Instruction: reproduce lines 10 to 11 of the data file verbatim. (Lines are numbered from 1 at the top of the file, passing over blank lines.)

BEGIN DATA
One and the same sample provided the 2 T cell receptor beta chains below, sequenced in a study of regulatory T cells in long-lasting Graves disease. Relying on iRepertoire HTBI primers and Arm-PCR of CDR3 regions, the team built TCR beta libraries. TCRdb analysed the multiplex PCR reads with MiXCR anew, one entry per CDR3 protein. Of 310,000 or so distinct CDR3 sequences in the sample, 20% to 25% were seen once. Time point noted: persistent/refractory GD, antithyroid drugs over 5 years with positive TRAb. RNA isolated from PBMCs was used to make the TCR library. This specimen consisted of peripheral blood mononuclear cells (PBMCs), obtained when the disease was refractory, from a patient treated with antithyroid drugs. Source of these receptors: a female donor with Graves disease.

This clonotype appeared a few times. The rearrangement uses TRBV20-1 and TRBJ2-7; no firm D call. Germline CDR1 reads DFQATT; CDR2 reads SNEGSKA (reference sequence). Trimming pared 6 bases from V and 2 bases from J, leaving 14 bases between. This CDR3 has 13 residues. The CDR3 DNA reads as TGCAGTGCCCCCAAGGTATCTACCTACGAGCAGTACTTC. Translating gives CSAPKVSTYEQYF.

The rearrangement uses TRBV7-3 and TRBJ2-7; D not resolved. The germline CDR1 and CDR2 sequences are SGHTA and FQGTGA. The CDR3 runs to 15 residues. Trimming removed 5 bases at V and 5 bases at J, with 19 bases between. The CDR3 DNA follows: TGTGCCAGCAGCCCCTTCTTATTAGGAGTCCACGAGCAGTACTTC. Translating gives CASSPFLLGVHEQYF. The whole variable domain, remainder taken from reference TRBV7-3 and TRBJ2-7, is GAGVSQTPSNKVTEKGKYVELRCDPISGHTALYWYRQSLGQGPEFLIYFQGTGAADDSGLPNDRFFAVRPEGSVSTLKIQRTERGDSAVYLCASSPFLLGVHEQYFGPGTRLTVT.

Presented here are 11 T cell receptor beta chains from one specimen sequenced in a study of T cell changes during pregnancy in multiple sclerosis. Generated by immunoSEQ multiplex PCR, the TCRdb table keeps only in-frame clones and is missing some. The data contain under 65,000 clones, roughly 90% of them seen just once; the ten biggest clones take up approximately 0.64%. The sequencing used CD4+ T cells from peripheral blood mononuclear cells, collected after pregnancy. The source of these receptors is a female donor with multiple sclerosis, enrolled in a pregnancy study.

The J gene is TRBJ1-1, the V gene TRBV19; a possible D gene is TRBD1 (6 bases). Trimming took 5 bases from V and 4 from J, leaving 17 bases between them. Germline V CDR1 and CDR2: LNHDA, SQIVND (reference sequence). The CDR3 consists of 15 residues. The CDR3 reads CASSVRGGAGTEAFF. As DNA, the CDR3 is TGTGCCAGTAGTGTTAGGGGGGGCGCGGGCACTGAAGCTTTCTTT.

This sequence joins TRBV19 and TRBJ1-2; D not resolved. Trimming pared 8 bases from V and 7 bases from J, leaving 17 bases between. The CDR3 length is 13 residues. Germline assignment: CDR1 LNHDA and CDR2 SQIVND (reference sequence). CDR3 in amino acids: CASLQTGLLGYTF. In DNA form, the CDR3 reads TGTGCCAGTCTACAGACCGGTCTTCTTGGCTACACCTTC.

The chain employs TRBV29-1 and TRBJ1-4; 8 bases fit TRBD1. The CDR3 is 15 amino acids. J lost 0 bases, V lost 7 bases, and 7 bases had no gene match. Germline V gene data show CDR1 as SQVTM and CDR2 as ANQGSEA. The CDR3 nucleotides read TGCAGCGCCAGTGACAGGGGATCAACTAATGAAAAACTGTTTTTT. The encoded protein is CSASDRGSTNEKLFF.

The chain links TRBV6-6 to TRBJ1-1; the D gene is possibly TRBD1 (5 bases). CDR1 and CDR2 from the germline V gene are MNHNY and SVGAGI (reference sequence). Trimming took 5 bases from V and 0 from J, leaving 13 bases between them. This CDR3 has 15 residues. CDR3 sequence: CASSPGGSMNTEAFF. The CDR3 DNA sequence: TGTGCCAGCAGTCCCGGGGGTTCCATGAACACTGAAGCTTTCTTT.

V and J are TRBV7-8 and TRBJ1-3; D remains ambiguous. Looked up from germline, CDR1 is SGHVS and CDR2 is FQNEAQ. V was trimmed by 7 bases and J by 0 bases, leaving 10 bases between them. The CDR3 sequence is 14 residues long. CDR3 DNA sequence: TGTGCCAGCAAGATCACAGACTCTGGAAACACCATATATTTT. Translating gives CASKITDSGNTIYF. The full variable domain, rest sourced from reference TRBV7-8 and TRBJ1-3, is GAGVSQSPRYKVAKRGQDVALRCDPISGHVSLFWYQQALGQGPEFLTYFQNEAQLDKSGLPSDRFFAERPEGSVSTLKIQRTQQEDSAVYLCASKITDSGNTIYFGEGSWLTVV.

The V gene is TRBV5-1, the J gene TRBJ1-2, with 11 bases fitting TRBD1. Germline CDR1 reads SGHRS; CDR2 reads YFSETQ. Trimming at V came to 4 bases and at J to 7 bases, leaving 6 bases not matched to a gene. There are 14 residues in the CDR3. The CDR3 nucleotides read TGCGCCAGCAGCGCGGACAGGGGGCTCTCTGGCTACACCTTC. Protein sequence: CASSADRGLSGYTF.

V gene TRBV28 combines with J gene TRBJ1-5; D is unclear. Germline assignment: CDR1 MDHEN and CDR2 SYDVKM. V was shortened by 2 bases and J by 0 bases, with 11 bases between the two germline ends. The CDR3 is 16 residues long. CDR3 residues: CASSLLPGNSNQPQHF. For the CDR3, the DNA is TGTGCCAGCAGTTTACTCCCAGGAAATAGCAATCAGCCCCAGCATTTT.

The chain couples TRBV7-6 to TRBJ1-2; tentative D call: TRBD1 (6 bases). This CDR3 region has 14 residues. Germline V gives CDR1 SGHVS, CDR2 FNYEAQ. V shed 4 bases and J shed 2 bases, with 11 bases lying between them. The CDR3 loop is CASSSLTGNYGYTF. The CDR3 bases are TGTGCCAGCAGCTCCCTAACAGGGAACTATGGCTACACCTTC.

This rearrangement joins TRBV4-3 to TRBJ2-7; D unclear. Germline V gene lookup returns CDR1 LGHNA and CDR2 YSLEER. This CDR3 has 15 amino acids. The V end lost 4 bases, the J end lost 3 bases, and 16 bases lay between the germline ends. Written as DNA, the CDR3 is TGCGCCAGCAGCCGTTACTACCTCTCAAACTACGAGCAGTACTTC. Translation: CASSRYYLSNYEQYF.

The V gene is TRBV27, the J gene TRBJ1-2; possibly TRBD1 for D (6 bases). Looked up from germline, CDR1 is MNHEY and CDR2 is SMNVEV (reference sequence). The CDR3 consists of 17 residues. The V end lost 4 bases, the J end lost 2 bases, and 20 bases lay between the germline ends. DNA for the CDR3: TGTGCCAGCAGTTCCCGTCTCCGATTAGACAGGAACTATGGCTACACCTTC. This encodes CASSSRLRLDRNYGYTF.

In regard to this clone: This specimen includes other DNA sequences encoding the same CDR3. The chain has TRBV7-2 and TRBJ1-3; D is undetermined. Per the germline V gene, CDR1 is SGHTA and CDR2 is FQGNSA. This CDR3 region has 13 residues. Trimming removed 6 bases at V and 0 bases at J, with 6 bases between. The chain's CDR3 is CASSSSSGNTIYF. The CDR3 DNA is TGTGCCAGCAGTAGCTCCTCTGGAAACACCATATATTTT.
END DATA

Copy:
The V gene is TRBV5-1, the J gene TRBJ1-2, with 11 bases fitting TRBD1. Germline CDR1 reads SGHRS; CDR2 reads YFSETQ. Trimming at V came to 4 bases and at J to 7 bases, leaving 6 bases not matched to a gene. There are 14 residues in the CDR3. The CDR3 nucleotides read TGCGCCAGCAGCGCGGACAGGGGGCTCTCTGGCTACACCTTC. Protein sequence: CASSADRGLSGYTF.

V gene TRBV28 combines with J gene TRBJ1-5; D is unclear. Germline assignment: CDR1 MDHEN and CDR2 SYDVKM. V was shortened by 2 bases and J by 0 bases, with 11 bases between the two germline ends. The CDR3 is 16 residues long. CDR3 residues: CASSLLPGNSNQPQHF. For the CDR3, the DNA is TGTGCCAGCAGTTTACTCCCAGGAAATAGCAATCAGCCCCAGCATTTT.